And please don’t whisper to other people, fail to cover the mouthpiece / put people on hold when you’re talking about them… or – have a customer service patter that everyone is using and that customers can overhear being churned out to another customer on another phone in the background.  These “once in a life time deals” don’t sound quite so hot when the person on another phone line is being offered exactly the same deal!!

2) The customer is always right – even when they’re wrong!

It’s an old adage but it’s a good one.  Empathise with your customers.  Listen to their complaints, say “I’m sorry to hear you feel that way…” and all the rest of the stuff you’re supposed to say in response.

It’s hard to give a good example of good practise… however, take for example a customer who is struggling to use the website.  Not because it’s unclear, but because they just aren’t reading things properly , or their software is outdated –  don’t just turn around (as I’ve seen one website do) and say to them “Well 10,000 other people have managed this – it must be you.”  Email them with an offer of calling them to iron it out… find out where they are experiening the problem, try to make things easier for them, offer to email them information  / post it instead of allowing them to struggle on the website. We always go the extra mile with our customers – and if they have a problem (even if it’s at their end not ours) we will try do do everything we can to make it easier for them or fix it for them.

And… bonus… if you listen to them, who knows – they might be able to offer some suggestions that WOULD make things clearer for everyone – after all not all of us are super techno-geek geniouses !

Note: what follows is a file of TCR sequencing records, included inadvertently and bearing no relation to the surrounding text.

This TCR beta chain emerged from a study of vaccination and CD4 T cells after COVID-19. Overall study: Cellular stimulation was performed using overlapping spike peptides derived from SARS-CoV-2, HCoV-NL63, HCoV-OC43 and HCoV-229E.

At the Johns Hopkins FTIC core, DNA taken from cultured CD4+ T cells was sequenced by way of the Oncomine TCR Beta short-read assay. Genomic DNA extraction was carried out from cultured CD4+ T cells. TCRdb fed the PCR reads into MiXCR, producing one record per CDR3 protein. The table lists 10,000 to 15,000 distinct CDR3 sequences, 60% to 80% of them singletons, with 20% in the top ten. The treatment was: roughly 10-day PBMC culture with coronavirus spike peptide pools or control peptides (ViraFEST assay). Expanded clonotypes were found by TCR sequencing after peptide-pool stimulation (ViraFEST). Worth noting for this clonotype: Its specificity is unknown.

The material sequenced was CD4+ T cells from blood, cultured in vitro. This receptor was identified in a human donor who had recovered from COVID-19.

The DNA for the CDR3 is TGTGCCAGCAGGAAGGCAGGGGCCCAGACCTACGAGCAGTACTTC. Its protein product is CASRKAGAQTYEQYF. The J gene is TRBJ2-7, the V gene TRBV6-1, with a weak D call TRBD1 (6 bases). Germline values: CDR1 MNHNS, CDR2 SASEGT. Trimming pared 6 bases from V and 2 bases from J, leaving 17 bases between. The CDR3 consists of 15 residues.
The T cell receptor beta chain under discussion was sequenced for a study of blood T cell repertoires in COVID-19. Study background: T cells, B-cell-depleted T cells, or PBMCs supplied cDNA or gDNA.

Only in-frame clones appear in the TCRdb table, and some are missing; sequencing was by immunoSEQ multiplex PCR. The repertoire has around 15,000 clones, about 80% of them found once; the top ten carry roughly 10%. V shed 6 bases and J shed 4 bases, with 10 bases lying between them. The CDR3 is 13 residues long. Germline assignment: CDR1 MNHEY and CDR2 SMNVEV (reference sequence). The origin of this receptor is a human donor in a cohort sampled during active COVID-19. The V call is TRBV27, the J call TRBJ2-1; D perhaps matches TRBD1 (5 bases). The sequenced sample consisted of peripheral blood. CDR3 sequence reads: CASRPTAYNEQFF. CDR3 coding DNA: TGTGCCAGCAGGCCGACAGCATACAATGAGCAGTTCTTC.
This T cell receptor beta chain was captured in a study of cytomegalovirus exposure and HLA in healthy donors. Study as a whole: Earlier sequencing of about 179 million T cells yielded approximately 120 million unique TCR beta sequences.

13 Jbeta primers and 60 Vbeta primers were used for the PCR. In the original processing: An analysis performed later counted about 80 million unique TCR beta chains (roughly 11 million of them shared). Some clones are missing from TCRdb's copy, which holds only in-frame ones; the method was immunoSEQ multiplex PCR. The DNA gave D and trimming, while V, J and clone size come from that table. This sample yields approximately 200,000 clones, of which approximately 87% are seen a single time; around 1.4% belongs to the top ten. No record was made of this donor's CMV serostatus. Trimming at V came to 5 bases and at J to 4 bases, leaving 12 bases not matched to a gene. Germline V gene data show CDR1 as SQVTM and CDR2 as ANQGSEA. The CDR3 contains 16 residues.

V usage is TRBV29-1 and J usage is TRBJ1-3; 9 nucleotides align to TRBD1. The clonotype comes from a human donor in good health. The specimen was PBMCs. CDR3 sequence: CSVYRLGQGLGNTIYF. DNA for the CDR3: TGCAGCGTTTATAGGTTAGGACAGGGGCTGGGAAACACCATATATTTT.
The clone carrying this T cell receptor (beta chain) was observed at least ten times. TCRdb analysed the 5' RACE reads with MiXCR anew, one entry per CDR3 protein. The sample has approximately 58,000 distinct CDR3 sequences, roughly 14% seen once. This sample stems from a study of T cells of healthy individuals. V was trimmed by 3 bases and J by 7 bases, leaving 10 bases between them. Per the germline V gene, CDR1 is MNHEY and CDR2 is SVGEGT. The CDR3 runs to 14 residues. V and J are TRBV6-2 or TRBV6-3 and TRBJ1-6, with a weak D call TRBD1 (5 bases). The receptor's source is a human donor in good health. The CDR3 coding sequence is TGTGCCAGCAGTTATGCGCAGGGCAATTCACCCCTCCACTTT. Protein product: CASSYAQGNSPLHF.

3) If the package doesn’t arrive – and it isn’t your fault – offer them a replacement or a refund anyway!

If you’re an on-line company and you ship (as we do) then despite the cock-up being in the Royal Mail – legally it’s YOUR responsibility to ensure the parcel gets to the customer on time.  Believe me… I’ve spoken to trading standards recently about this as I’ve had a bad experience with a firm who refused to refund me for some items I purchased.  After several exceedingly RUDE emails from them, saying that I should have contacted them earlier and that it was my fault – I spoke to trading standards and they assured me that I was right – they should either refund or repost the item.

At Red Herring Games our policy has always been to refund or resend items that go missing in the mail.  I thought that was common decency – but apparently we’re fairly unsual, and this isn’t standard practise across the board.

The quickest way to irritate your customers and get a bad reputation is to fail to deliver the items they’ve ordered.  Yes it might not be your fault… but it is YOUR responsibility to get them there!  Claim any mistakes made back from your postal company if they’ve lost the item and DON’T take it out on your customers!!

4) Do something extra they aren’t expecting.